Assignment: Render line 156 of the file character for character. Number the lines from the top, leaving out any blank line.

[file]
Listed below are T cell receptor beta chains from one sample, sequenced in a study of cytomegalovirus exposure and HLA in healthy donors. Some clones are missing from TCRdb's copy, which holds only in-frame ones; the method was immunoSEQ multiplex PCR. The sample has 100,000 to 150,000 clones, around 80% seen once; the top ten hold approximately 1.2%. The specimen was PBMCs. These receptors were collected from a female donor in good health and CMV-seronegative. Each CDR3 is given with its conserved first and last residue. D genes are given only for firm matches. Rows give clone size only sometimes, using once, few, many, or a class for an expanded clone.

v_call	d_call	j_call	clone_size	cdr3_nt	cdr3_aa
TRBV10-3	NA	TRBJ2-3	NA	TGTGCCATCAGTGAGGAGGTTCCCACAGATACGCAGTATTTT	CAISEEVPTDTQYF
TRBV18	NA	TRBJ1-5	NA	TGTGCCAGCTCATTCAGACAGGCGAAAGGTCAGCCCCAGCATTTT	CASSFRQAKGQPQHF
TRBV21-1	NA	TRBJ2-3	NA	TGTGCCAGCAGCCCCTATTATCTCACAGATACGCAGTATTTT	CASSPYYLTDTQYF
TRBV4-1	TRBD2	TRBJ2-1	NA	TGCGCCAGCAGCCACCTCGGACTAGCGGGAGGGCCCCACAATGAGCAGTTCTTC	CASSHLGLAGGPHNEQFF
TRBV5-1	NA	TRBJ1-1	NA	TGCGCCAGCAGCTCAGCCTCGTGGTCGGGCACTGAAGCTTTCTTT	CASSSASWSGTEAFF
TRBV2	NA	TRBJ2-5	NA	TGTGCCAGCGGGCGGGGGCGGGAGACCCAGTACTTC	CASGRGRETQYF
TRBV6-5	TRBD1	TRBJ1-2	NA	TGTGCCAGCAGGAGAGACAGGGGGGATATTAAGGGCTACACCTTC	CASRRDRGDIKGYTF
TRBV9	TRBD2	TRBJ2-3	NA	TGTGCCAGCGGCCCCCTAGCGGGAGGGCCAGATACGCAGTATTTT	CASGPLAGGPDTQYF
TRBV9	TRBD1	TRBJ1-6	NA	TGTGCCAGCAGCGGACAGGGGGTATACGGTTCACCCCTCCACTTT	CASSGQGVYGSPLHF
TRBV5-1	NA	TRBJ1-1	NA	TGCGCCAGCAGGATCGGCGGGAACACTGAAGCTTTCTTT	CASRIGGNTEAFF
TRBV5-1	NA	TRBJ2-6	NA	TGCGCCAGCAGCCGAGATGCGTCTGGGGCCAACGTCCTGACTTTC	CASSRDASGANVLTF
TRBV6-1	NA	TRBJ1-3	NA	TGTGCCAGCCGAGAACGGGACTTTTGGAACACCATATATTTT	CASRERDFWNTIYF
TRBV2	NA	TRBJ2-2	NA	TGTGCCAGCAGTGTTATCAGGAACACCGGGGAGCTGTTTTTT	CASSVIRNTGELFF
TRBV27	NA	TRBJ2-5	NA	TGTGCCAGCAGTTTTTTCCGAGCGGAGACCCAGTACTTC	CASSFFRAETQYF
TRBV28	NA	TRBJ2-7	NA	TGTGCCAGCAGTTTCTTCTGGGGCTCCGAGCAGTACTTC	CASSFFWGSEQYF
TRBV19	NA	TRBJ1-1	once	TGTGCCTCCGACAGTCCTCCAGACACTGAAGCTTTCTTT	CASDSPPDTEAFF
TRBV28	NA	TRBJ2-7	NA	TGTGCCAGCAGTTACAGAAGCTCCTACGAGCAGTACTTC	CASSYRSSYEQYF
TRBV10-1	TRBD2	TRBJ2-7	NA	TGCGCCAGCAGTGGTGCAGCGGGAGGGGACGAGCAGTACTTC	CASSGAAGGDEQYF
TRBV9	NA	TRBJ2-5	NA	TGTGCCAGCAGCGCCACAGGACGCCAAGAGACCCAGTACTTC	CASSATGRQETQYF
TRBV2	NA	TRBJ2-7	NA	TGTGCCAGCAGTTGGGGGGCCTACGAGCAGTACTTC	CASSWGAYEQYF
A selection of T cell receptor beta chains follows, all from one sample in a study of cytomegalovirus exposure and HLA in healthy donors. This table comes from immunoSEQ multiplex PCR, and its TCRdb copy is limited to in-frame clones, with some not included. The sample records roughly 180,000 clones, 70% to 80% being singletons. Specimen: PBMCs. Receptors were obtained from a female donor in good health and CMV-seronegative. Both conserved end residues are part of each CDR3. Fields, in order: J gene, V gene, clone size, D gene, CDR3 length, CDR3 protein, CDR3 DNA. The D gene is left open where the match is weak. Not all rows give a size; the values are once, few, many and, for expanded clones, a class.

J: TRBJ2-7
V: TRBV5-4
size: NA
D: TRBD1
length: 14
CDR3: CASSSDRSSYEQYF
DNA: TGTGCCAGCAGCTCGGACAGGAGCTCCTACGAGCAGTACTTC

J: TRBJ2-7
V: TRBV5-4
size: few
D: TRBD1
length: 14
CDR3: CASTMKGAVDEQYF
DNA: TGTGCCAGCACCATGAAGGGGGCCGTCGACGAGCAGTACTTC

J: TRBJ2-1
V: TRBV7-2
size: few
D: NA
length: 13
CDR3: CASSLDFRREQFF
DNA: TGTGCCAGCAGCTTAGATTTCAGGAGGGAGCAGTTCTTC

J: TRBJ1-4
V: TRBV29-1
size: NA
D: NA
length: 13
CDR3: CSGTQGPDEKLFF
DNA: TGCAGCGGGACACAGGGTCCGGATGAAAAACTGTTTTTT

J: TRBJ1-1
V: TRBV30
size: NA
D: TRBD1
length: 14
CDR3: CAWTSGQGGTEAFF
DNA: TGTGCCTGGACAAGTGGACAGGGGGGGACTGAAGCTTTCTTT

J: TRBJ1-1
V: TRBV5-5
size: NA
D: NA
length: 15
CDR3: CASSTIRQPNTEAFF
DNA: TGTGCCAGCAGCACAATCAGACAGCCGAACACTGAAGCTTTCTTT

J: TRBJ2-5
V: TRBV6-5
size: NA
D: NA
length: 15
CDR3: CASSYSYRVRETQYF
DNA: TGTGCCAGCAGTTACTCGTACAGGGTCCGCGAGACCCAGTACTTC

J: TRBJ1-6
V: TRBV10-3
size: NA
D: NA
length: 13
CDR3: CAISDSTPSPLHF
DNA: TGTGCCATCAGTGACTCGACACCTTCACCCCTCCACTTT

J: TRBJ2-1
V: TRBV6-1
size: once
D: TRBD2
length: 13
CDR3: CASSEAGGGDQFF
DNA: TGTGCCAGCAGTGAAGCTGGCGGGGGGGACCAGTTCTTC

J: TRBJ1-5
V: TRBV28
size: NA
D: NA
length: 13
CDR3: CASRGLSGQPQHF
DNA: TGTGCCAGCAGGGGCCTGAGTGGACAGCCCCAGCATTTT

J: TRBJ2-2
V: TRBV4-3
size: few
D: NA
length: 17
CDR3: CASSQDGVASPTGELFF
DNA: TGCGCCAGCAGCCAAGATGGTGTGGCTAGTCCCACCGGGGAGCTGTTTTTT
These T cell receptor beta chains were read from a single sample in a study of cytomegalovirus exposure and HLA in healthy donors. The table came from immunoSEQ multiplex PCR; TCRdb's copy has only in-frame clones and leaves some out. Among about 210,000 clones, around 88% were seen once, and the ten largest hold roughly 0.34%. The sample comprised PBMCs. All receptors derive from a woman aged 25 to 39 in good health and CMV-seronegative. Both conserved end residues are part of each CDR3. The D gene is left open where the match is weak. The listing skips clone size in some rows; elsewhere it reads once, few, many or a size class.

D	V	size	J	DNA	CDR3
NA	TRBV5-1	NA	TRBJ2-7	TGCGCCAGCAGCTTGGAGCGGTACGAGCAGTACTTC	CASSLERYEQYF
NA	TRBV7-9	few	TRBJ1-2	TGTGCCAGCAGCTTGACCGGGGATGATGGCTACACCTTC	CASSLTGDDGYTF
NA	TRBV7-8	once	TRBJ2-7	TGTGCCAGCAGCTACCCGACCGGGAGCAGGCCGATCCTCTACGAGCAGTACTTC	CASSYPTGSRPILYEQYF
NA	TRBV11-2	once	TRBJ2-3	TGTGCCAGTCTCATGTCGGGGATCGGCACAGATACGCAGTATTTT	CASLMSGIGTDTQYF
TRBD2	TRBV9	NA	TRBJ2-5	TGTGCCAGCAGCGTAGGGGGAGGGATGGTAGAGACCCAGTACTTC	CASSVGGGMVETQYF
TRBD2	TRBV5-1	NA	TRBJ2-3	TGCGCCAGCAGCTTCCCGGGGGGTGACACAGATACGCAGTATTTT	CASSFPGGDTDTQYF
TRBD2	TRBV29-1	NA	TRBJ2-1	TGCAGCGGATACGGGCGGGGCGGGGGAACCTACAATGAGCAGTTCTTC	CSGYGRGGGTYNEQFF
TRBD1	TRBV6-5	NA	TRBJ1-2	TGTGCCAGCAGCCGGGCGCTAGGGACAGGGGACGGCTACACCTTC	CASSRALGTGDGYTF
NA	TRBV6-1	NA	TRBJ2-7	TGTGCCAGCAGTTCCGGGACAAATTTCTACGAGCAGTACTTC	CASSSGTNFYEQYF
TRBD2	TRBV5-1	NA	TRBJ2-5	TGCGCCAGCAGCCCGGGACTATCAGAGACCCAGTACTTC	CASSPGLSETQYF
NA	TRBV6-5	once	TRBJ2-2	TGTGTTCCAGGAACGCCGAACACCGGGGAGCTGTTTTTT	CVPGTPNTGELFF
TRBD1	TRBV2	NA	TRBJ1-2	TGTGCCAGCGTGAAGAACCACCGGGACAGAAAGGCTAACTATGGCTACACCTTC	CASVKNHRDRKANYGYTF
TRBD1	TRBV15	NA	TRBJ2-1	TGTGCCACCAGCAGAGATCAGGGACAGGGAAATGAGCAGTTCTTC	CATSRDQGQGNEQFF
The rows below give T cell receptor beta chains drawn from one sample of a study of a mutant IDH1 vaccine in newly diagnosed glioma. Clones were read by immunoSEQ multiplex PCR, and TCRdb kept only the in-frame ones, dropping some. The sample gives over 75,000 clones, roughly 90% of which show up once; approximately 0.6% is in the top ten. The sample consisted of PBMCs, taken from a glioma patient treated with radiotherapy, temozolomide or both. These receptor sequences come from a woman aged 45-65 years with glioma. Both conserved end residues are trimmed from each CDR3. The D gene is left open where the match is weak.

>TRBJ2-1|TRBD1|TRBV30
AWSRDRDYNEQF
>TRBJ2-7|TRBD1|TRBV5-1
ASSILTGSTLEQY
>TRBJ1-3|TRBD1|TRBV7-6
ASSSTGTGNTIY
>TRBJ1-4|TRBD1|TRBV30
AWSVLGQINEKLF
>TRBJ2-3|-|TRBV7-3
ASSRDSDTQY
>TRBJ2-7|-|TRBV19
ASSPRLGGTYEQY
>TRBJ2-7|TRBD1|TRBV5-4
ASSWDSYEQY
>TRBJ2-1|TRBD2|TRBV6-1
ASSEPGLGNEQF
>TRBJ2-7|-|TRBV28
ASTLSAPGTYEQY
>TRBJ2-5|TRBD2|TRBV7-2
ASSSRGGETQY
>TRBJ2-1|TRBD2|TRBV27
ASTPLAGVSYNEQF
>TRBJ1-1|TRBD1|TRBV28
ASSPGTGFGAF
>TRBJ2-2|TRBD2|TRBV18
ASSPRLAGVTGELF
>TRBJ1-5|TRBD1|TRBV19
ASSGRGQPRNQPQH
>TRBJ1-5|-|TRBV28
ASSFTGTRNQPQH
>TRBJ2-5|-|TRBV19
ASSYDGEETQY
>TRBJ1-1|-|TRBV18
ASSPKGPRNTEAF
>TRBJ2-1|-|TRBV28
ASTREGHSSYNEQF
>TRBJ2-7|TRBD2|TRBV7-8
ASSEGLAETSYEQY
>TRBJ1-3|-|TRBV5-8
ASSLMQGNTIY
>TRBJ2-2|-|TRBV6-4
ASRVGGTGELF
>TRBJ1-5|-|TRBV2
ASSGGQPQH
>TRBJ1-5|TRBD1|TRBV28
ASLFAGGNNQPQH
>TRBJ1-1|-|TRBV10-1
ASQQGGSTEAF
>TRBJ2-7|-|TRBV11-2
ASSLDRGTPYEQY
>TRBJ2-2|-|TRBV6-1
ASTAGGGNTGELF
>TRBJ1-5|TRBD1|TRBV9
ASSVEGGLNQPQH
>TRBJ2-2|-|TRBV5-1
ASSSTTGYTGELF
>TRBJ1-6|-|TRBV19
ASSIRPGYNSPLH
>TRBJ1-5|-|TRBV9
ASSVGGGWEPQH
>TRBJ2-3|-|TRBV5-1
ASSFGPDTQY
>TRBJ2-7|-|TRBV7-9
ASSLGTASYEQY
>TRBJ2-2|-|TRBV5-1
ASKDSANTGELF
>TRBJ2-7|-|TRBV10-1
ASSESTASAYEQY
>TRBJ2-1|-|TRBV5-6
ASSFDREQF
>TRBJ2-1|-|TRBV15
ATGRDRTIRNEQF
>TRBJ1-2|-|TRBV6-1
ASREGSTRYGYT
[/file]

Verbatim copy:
ASSLMQGNTIY